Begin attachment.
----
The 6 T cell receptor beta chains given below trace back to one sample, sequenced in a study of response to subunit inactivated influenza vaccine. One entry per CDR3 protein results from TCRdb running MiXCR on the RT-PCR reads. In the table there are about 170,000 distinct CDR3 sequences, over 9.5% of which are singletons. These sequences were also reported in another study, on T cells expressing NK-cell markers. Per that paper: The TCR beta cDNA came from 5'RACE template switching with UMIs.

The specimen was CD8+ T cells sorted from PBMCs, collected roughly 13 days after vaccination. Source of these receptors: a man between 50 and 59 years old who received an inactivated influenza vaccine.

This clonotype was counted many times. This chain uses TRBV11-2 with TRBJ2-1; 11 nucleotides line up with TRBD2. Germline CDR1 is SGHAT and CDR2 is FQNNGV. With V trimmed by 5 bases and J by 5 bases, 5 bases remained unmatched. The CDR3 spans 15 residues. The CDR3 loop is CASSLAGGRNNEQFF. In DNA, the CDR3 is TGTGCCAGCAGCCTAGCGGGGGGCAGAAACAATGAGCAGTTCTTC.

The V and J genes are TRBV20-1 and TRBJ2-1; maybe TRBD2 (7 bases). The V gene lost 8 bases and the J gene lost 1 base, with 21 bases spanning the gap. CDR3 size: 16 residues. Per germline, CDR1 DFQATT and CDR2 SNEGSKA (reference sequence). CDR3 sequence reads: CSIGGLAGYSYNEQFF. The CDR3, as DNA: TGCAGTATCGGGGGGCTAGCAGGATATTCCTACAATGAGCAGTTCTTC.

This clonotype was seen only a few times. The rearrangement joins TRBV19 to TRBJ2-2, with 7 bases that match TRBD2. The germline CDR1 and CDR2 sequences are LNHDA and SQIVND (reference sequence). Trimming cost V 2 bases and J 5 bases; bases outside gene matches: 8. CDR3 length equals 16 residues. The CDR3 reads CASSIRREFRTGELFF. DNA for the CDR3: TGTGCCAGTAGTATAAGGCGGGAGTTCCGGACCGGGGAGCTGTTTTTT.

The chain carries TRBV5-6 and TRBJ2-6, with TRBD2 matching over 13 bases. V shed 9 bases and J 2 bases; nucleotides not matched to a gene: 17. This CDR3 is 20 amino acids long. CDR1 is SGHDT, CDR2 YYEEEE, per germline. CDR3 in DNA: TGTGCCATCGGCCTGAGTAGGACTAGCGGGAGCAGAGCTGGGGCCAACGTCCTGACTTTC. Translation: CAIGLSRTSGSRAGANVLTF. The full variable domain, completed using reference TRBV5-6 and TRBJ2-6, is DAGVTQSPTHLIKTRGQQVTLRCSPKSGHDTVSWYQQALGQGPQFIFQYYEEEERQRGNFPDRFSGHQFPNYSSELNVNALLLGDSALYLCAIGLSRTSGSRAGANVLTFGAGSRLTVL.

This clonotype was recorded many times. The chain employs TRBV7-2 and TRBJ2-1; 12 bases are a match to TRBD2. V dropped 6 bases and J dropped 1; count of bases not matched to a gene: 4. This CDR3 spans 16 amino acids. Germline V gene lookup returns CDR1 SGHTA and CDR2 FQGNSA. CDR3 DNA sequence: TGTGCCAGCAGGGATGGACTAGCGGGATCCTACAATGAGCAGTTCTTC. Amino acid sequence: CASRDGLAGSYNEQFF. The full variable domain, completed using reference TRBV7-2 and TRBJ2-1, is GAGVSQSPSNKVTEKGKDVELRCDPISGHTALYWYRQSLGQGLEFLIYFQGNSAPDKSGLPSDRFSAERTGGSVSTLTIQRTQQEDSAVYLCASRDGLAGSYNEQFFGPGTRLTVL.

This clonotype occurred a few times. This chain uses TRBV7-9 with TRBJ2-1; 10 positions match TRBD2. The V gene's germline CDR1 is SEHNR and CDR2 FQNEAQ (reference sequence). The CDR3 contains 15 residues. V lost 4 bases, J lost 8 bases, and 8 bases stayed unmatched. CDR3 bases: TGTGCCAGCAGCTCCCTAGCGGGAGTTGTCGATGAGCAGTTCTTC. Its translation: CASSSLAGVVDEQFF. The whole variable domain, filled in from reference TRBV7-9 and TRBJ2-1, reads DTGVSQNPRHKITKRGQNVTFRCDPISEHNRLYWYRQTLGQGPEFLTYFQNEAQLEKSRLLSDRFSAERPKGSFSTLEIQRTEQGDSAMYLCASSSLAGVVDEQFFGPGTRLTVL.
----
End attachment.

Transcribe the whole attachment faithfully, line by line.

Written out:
The 6 T cell receptor beta chains given below trace back to one sample, sequenced in a study of response to subunit inactivated influenza vaccine. One entry per CDR3 protein results from TCRdb running MiXCR on the RT-PCR reads. In the table there are about 170,000 distinct CDR3 sequences, over 9.5% of which are singletons. These sequences were also reported in another study, on T cells expressing NK-cell markers. Per that paper: The TCR beta cDNA came from 5'RACE template switching with UMIs.

The specimen was CD8+ T cells sorted from PBMCs, collected roughly 13 days after vaccination. Source of these receptors: a man between 50 and 59 years old who received an inactivated influenza vaccine.

This clonotype was counted many times. This chain uses TRBV11-2 with TRBJ2-1; 11 nucleotides line up with TRBD2. Germline CDR1 is SGHAT and CDR2 is FQNNGV. With V trimmed by 5 bases and J by 5 bases, 5 bases remained unmatched. The CDR3 spans 15 residues. The CDR3 loop is CASSLAGGRNNEQFF. In DNA, the CDR3 is TGTGCCAGCAGCCTAGCGGGGGGCAGAAACAATGAGCAGTTCTTC.

The V and J genes are TRBV20-1 and TRBJ2-1; maybe TRBD2 (7 bases). The V gene lost 8 bases and the J gene lost 1 base, with 21 bases spanning the gap. CDR3 size: 16 residues. Per germline, CDR1 DFQATT and CDR2 SNEGSKA (reference sequence). CDR3 sequence reads: CSIGGLAGYSYNEQFF. The CDR3, as DNA: TGCAGTATCGGGGGGCTAGCAGGATATTCCTACAATGAGCAGTTCTTC.

This clonotype was seen only a few times. The rearrangement joins TRBV19 to TRBJ2-2, with 7 bases that match TRBD2. The germline CDR1 and CDR2 sequences are LNHDA and SQIVND (reference sequence). Trimming cost V 2 bases and J 5 bases; bases outside gene matches: 8. CDR3 length equals 16 residues. The CDR3 reads CASSIRREFRTGELFF. DNA for the CDR3: TGTGCCAGTAGTATAAGGCGGGAGTTCCGGACCGGGGAGCTGTTTTTT.

The chain carries TRBV5-6 and TRBJ2-6, with TRBD2 matching over 13 bases. V shed 9 bases and J 2 bases; nucleotides not matched to a gene: 17. This CDR3 is 20 amino acids long. CDR1 is SGHDT, CDR2 YYEEEE, per germline. CDR3 in DNA: TGTGCCATCGGCCTGAGTAGGACTAGCGGGAGCAGAGCTGGGGCCAACGTCCTGACTTTC. Translation: CAIGLSRTSGSRAGANVLTF. The full variable domain, completed using reference TRBV5-6 and TRBJ2-6, is DAGVTQSPTHLIKTRGQQVTLRCSPKSGHDTVSWYQQALGQGPQFIFQYYEEEERQRGNFPDRFSGHQFPNYSSELNVNALLLGDSALYLCAIGLSRTSGSRAGANVLTFGAGSRLTVL.

This clonotype was recorded many times. The chain employs TRBV7-2 and TRBJ2-1; 12 bases are a match to TRBD2. V dropped 6 bases and J dropped 1; count of bases not matched to a gene: 4. This CDR3 spans 16 amino acids. Germline V gene lookup returns CDR1 SGHTA and CDR2 FQGNSA. CDR3 DNA sequence: TGTGCCAGCAGGGATGGACTAGCGGGATCCTACAATGAGCAGTTCTTC. Amino acid sequence: CASRDGLAGSYNEQFF. The full variable domain, completed using reference TRBV7-2 and TRBJ2-1, is GAGVSQSPSNKVTEKGKDVELRCDPISGHTALYWYRQSLGQGLEFLIYFQGNSAPDKSGLPSDRFSAERTGGSVSTLTIQRTQQEDSAVYLCASRDGLAGSYNEQFFGPGTRLTVL.

This clonotype occurred a few times. This chain uses TRBV7-9 with TRBJ2-1; 10 positions match TRBD2. The V gene's germline CDR1 is SEHNR and CDR2 FQNEAQ (reference sequence). The CDR3 contains 15 residues. V lost 4 bases, J lost 8 bases, and 8 bases stayed unmatched. CDR3 bases: TGTGCCAGCAGCTCCCTAGCGGGAGTTGTCGATGAGCAGTTCTTC. Its translation: CASSSLAGVVDEQFF. The whole variable domain, filled in from reference TRBV7-9 and TRBJ2-1, reads DTGVSQNPRHKITKRGQNVTFRCDPISEHNRLYWYRQTLGQGPEFLTYFQNEAQLEKSRLLSDRFSAERPKGSFSTLEIQRTEQGDSAMYLCASSSLAGVVDEQFFGPGTRLTVL.